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Plant Profile: Winter Begonia (Bergenia ciliata)

Also called fringed bergenia and hairy leaf bergenia,  this herbaceous perennial is a member of the Saxifragaceae family that also includes foamflower (Tiarella), coral bells (Heuchera), and astilbe.  It is found at higher elevations in the Himalayan region and in parts of  Nepal, Pakistan, Afghanistan, Tibet, and China where it grows in woodlands, alpine meadows, and stone crevices of rocky slopes.  Plants grow up to twelve inches tall from a rhizomatous rootstock and form rosettes of hairy  leaves that are 9-24″ across, have toothed and fringed margins, and are almost circular.  Panicles of fragrant pale pink flowers that darken with age appear in late spring.  A slow growing plant, winter bergonia is a good choice for edgings, alpine and rock gardens, and cut flower.  The generic name Bergenia honors the 18th century German physician and botanist Karl August von Bergen. The specific epithet, ciliata, comes from the Latin word cilium meaning eyelash, and refers to the hairs on the leaves, especially those on the margins.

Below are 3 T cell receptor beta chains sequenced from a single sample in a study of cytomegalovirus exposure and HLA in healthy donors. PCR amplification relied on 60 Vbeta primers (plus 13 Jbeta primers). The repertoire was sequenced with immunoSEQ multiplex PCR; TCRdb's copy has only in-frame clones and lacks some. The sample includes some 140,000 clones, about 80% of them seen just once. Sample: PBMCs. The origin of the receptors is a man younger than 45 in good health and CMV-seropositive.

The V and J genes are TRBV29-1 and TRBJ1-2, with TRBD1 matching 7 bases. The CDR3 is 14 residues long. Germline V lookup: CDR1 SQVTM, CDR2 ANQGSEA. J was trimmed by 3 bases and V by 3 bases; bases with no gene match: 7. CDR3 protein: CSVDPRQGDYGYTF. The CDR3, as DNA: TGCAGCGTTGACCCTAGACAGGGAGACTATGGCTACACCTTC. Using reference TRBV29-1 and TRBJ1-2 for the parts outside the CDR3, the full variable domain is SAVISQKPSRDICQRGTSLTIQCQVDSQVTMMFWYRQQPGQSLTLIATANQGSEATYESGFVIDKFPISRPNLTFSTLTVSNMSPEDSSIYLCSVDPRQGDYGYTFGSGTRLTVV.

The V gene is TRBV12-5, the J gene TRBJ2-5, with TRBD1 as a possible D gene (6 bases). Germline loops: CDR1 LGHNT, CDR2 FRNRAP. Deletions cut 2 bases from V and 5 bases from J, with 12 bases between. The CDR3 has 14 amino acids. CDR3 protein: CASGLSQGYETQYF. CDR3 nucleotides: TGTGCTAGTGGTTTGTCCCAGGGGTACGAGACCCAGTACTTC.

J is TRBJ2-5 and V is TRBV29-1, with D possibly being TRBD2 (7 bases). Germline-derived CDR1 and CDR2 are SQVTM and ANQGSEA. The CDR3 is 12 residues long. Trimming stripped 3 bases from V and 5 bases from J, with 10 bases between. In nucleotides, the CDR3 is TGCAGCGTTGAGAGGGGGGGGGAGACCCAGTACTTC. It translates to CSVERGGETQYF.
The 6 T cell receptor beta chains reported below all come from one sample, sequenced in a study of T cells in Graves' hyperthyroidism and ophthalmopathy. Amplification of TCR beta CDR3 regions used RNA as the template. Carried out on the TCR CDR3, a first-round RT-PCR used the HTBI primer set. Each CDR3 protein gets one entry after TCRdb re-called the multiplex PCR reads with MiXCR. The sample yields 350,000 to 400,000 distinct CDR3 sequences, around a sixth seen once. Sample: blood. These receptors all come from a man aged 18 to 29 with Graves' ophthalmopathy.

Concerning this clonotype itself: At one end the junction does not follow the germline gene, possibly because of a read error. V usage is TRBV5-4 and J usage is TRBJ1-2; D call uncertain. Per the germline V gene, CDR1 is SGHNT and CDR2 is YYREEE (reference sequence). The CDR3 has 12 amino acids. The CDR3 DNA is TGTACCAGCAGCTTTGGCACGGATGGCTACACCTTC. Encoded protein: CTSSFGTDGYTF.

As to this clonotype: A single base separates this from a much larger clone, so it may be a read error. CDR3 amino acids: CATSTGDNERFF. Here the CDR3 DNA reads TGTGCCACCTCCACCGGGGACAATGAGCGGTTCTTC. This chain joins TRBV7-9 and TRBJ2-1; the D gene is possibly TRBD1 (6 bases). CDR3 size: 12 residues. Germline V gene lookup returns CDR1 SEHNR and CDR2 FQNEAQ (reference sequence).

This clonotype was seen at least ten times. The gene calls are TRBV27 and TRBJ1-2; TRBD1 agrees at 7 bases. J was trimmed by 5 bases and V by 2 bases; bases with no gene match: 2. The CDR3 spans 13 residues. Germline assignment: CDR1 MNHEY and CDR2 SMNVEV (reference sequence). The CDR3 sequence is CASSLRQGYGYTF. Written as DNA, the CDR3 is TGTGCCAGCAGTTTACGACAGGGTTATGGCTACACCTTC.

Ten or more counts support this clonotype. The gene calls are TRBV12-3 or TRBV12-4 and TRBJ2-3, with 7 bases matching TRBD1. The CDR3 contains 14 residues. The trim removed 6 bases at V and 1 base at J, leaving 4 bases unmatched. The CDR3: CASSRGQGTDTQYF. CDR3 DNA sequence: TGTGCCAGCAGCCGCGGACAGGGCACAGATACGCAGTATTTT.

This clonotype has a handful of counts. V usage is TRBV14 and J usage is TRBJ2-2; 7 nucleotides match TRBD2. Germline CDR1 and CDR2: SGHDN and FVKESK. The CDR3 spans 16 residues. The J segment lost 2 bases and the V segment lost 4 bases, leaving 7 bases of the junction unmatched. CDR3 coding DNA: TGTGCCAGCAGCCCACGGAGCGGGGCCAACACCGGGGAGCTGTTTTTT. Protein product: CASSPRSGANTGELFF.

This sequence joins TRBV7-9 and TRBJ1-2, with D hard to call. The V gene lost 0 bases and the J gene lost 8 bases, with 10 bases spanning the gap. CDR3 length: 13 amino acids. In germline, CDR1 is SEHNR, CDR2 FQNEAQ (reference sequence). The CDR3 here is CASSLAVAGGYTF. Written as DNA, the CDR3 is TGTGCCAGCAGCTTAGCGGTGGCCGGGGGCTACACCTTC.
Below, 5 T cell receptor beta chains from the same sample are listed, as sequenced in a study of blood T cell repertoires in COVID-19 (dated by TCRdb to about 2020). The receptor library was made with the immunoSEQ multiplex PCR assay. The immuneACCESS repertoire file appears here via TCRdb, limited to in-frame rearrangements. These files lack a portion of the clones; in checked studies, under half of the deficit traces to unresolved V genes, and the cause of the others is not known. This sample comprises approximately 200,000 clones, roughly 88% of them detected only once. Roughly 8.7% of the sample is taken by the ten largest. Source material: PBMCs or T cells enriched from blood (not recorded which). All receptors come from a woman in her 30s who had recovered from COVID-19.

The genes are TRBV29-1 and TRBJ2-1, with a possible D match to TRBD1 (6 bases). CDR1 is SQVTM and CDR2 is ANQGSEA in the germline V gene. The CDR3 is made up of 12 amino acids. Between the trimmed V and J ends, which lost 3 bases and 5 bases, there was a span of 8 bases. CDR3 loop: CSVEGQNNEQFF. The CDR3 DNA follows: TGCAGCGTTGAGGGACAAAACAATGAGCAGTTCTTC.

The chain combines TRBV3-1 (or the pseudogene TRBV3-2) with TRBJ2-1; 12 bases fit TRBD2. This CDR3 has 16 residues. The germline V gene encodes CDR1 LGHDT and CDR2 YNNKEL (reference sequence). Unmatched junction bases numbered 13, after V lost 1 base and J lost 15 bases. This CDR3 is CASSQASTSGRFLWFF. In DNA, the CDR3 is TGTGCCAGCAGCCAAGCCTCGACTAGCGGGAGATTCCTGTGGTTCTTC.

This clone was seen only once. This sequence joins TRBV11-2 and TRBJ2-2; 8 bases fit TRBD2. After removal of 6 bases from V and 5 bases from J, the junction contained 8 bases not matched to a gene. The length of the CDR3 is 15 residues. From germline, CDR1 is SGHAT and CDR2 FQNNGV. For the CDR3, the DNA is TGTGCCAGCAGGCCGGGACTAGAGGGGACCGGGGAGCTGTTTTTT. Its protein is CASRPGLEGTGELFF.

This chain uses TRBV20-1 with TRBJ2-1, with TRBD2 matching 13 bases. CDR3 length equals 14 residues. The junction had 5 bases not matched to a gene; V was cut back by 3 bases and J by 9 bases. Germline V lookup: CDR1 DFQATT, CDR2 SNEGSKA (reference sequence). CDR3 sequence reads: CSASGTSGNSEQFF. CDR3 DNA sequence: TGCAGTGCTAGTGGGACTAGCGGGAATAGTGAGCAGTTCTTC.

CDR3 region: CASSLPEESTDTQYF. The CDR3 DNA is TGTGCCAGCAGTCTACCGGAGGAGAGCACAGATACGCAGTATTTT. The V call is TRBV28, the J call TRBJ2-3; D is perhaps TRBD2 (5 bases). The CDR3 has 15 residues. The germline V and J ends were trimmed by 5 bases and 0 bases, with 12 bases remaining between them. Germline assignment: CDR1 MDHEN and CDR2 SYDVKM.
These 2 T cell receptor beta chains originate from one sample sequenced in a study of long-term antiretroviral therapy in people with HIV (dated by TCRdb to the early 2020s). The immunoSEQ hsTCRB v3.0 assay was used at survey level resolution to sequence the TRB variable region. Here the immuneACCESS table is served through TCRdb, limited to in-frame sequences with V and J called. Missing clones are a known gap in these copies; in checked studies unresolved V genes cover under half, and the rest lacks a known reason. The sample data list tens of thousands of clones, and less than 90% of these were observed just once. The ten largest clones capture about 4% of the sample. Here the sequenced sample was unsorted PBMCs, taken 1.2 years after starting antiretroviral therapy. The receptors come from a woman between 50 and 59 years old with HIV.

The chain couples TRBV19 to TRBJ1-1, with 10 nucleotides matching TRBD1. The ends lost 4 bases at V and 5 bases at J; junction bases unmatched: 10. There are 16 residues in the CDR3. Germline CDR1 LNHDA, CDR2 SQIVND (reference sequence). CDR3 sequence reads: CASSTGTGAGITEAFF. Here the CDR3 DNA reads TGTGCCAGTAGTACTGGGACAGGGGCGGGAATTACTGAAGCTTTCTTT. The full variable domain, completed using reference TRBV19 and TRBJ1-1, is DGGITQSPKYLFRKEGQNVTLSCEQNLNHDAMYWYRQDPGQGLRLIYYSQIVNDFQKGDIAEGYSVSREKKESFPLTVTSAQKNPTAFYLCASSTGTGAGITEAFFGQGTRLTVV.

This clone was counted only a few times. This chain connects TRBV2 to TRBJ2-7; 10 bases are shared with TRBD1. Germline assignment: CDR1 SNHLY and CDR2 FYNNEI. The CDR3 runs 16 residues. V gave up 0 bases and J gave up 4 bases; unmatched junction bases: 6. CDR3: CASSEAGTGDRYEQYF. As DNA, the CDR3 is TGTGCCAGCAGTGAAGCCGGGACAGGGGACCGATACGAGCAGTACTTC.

Type: Herbaceous perennial

Bloom: Panicles of fragrant pale pink flowers in late spring

Size: 12″ H x 1.5″ W

Light:Part sun

Soil:Fertile, moderately moist, well-drained

Hardiness: Zones 6-10 (but does not tolerate high humidity)

Care: Low maintenance

Pests and Diseases: Generally healthy but susceptible to leaf spot, aphids, slugs, snails, weevils, and mealybugs

Propagation: Division of rhizomes; seed, but germination rate low

Companion Plants: Ferns, astilbe,  bleeding heart, columbine


Photo Credit: Magnus Manske, Wikipedia